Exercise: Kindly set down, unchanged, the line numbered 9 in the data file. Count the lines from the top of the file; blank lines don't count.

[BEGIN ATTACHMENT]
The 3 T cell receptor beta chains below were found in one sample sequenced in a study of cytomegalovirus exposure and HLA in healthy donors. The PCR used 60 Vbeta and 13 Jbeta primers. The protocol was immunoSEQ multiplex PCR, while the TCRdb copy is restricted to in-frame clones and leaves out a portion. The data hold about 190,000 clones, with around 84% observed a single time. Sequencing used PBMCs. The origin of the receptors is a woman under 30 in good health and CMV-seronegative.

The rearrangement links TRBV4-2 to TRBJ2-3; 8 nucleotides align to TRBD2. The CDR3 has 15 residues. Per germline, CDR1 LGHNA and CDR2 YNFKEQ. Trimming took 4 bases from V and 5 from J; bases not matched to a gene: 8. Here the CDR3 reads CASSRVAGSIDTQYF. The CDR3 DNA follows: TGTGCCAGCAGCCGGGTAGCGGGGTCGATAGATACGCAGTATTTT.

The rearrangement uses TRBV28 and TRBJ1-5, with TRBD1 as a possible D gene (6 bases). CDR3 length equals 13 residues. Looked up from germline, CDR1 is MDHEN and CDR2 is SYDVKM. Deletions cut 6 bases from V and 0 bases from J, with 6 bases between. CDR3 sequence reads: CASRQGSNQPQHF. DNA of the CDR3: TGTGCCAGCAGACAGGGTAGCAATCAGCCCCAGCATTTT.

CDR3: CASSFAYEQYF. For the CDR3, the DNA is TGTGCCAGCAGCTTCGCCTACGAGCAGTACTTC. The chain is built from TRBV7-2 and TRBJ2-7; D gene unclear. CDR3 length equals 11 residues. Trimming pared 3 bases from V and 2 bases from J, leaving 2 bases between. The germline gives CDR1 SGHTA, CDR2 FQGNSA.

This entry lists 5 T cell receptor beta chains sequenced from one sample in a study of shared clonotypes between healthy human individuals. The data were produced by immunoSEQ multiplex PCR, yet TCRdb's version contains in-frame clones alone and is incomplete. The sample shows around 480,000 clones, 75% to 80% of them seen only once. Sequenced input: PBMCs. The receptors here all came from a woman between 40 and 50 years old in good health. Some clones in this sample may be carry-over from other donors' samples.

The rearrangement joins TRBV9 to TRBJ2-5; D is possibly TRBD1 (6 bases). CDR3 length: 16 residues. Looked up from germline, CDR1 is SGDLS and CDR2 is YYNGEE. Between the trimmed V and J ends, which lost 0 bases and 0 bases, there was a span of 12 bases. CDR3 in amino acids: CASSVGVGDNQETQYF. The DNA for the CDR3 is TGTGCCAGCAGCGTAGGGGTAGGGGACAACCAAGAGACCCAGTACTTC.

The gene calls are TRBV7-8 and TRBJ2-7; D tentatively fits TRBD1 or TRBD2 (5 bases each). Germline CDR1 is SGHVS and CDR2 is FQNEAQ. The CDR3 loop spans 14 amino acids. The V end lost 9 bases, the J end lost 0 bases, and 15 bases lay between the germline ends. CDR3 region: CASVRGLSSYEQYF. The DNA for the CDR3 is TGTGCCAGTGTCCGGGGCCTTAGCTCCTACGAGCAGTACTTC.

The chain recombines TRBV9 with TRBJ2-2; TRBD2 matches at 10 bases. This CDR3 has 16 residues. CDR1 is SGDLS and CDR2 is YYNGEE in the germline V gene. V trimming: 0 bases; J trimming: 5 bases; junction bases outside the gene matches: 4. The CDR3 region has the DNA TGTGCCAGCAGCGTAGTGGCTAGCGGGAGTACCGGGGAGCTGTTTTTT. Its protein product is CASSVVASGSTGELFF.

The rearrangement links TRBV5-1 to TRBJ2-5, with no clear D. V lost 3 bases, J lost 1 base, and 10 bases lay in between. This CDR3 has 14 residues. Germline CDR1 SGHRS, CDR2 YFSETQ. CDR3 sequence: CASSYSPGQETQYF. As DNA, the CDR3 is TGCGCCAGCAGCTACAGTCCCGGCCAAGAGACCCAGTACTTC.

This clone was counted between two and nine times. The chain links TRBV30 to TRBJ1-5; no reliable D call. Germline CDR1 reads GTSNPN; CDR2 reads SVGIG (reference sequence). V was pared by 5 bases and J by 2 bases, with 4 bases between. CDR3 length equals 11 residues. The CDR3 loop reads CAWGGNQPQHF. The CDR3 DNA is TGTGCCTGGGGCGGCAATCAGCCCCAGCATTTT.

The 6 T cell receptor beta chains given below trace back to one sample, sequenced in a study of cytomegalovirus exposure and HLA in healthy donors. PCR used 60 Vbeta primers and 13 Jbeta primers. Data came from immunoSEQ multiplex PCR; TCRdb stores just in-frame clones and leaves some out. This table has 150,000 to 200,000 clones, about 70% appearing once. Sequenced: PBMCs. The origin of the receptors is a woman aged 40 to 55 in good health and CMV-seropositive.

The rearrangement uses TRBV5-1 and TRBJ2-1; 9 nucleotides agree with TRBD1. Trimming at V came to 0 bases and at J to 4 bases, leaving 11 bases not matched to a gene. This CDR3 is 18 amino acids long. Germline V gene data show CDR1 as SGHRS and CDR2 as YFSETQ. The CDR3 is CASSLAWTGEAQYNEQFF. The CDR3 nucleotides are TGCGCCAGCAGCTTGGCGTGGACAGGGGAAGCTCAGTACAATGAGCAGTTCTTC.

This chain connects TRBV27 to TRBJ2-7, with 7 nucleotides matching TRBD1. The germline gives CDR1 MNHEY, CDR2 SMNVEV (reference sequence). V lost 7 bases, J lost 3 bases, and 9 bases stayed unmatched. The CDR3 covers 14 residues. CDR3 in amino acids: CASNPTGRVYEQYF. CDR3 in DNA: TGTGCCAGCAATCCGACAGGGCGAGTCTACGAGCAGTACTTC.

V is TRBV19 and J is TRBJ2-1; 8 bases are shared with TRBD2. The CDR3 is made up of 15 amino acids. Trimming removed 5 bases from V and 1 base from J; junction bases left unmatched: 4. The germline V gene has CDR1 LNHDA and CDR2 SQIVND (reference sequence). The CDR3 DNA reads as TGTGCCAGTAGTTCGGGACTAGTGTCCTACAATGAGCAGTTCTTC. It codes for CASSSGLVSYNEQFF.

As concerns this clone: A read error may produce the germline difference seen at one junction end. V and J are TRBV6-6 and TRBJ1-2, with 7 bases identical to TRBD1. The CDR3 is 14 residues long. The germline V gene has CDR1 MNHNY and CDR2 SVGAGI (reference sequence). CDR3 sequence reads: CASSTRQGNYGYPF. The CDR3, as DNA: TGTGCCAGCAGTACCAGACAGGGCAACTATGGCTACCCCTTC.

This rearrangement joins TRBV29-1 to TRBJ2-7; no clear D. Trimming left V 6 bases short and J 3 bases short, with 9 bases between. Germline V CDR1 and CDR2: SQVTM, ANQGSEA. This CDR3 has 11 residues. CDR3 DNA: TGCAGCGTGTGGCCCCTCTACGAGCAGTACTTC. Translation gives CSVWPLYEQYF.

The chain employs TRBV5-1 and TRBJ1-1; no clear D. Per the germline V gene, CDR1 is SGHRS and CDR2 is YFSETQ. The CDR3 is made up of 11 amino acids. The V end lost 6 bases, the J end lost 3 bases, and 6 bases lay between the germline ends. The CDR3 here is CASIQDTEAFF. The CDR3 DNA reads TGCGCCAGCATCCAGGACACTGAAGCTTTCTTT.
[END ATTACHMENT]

The rearrangement links TRBV5-1 to TRBJ2-5, with no clear D. V lost 3 bases, J lost 1 base, and 10 bases lay in between. This CDR3 has 14 residues. Germline CDR1 SGHRS, CDR2 YFSETQ. CDR3 sequence: CASSYSPGQETQYF. As DNA, the CDR3 is TGCGCCAGCAGCTACAGTCCCGGCCAAGAGACCCAGTACTTC.